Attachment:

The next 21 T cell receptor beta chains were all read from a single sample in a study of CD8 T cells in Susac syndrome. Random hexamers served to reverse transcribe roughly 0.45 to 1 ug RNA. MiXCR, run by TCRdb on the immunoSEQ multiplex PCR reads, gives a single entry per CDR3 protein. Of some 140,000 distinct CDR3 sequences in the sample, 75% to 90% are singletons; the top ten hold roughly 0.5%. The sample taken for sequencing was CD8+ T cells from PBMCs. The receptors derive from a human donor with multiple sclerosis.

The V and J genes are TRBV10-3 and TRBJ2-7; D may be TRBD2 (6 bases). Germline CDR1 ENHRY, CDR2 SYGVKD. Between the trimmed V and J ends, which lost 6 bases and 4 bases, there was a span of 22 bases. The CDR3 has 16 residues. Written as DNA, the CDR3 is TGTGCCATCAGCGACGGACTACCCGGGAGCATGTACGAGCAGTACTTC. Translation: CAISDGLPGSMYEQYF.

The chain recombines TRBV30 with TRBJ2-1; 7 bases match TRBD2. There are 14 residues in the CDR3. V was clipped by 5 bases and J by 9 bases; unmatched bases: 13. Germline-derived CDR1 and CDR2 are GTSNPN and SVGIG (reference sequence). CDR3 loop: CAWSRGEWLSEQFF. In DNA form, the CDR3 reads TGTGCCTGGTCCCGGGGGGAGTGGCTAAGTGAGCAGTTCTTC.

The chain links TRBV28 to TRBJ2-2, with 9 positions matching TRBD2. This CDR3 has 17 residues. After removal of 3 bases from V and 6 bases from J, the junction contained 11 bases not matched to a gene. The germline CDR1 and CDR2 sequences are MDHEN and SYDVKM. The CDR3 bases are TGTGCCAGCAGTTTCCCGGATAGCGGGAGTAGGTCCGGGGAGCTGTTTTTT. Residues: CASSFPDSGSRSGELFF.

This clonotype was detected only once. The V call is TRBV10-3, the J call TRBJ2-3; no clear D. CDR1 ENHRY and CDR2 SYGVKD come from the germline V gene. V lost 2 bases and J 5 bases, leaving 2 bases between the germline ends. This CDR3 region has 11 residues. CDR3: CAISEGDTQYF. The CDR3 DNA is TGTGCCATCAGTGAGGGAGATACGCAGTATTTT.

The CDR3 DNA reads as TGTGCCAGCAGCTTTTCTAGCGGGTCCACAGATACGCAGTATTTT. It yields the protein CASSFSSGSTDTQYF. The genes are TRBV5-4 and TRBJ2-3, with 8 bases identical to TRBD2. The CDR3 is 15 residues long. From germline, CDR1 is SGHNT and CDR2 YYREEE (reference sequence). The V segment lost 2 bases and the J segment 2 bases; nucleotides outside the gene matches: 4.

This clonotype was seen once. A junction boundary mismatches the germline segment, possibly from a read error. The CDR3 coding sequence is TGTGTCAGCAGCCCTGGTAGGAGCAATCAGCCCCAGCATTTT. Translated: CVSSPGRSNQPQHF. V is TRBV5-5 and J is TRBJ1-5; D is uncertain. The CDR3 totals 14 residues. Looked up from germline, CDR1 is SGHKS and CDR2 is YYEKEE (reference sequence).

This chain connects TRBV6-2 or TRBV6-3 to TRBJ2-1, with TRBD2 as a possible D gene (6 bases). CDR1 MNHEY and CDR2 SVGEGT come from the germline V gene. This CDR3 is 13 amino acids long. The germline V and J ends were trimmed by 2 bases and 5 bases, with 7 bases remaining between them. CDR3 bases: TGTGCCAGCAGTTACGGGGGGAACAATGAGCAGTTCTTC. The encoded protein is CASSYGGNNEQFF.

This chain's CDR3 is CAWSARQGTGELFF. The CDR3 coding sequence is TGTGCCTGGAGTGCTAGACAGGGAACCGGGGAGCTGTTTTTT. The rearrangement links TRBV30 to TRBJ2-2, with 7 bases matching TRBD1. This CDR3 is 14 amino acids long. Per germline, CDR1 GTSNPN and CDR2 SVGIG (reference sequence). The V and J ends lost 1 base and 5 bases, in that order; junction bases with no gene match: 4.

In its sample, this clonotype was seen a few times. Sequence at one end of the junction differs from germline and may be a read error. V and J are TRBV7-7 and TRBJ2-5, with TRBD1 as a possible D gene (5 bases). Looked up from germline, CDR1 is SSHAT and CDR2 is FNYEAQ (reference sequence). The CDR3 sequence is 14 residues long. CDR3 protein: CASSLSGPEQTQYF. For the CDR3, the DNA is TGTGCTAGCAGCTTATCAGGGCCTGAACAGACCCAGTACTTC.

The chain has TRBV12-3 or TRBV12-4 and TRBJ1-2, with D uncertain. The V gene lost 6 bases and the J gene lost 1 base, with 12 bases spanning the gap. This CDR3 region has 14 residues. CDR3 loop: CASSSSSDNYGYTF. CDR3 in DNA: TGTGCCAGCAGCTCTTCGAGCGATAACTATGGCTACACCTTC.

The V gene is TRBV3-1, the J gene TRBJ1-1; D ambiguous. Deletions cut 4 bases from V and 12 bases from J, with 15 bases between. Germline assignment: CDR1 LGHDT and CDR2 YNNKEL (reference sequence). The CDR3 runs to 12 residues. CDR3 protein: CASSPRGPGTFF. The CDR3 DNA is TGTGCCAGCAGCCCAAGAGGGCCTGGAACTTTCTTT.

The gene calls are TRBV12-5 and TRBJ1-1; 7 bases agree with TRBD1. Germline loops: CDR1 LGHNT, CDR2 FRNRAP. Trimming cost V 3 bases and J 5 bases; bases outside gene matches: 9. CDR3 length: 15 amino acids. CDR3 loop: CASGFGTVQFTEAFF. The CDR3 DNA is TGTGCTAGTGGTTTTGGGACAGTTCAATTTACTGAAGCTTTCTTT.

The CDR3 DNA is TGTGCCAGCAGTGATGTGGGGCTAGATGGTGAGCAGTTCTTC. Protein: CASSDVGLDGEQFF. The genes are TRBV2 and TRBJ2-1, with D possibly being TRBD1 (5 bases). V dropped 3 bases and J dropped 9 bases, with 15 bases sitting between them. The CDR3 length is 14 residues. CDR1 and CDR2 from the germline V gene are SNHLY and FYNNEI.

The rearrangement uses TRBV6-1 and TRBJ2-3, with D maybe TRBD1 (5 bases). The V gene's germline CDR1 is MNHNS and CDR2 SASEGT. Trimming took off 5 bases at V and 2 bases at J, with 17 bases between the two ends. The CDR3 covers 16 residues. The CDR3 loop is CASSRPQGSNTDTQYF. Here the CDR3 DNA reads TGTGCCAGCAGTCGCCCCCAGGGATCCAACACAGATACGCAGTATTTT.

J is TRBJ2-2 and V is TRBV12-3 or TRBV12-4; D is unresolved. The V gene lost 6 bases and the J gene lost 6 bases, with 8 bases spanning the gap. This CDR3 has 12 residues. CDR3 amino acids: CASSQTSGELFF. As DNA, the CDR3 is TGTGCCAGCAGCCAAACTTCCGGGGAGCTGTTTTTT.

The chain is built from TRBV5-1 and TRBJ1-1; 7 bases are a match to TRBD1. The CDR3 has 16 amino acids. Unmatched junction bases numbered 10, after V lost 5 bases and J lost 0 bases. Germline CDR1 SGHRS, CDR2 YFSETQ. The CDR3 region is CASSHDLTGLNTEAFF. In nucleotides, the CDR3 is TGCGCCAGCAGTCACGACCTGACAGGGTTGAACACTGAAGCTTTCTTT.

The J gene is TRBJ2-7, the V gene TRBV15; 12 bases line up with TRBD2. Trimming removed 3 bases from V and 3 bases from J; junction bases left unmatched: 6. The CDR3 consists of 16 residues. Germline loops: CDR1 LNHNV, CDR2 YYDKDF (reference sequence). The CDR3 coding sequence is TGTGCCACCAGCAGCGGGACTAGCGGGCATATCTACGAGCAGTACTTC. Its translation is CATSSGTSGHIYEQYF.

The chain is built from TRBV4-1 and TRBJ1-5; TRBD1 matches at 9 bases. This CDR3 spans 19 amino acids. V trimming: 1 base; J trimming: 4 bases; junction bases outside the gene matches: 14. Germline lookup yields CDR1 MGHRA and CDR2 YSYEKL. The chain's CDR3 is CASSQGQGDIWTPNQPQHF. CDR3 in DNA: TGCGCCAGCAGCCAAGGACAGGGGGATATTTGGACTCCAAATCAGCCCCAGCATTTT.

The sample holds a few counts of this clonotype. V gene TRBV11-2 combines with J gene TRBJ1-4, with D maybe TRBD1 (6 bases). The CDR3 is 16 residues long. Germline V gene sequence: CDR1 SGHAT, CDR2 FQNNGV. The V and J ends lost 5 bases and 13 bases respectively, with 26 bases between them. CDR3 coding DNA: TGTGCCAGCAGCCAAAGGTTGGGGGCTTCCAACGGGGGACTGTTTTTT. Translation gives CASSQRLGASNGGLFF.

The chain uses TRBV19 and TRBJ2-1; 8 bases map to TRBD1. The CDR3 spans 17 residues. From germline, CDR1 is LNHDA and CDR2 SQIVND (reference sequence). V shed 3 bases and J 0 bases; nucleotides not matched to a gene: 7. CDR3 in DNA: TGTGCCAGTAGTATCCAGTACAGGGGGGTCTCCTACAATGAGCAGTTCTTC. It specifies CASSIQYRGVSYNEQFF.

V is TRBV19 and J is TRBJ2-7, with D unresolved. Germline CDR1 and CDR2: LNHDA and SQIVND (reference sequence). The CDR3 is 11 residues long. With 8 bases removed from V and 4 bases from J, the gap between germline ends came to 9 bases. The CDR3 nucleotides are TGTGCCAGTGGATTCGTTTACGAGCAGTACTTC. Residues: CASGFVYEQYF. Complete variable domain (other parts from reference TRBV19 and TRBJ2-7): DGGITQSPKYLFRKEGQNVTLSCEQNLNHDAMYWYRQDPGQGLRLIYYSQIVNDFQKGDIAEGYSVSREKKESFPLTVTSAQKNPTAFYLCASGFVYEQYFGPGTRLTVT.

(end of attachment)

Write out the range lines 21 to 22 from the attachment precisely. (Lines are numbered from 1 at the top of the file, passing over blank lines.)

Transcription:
The chain uses TRBV19 and TRBJ2-1; 8 bases map to TRBD1. The CDR3 spans 17 residues. From germline, CDR1 is LNHDA and CDR2 SQIVND (reference sequence). V shed 3 bases and J 0 bases; nucleotides not matched to a gene: 7. CDR3 in DNA: TGTGCCAGTAGTATCCAGTACAGGGGGGTCTCCTACAATGAGCAGTTCTTC. It specifies CASSIQYRGVSYNEQFF.

V is TRBV19 and J is TRBJ2-7, with D unresolved. Germline CDR1 and CDR2: LNHDA and SQIVND (reference sequence). The CDR3 is 11 residues long. With 8 bases removed from V and 4 bases from J, the gap between germline ends came to 9 bases. The CDR3 nucleotides are TGTGCCAGTGGATTCGTTTACGAGCAGTACTTC. Residues: CASGFVYEQYF. Complete variable domain (other parts from reference TRBV19 and TRBJ2-7): DGGITQSPKYLFRKEGQNVTLSCEQNLNHDAMYWYRQDPGQGLRLIYYSQIVNDFQKGDIAEGYSVSREKKESFPLTVTSAQKNPTAFYLCASGFVYEQYFGPGTRLTVT.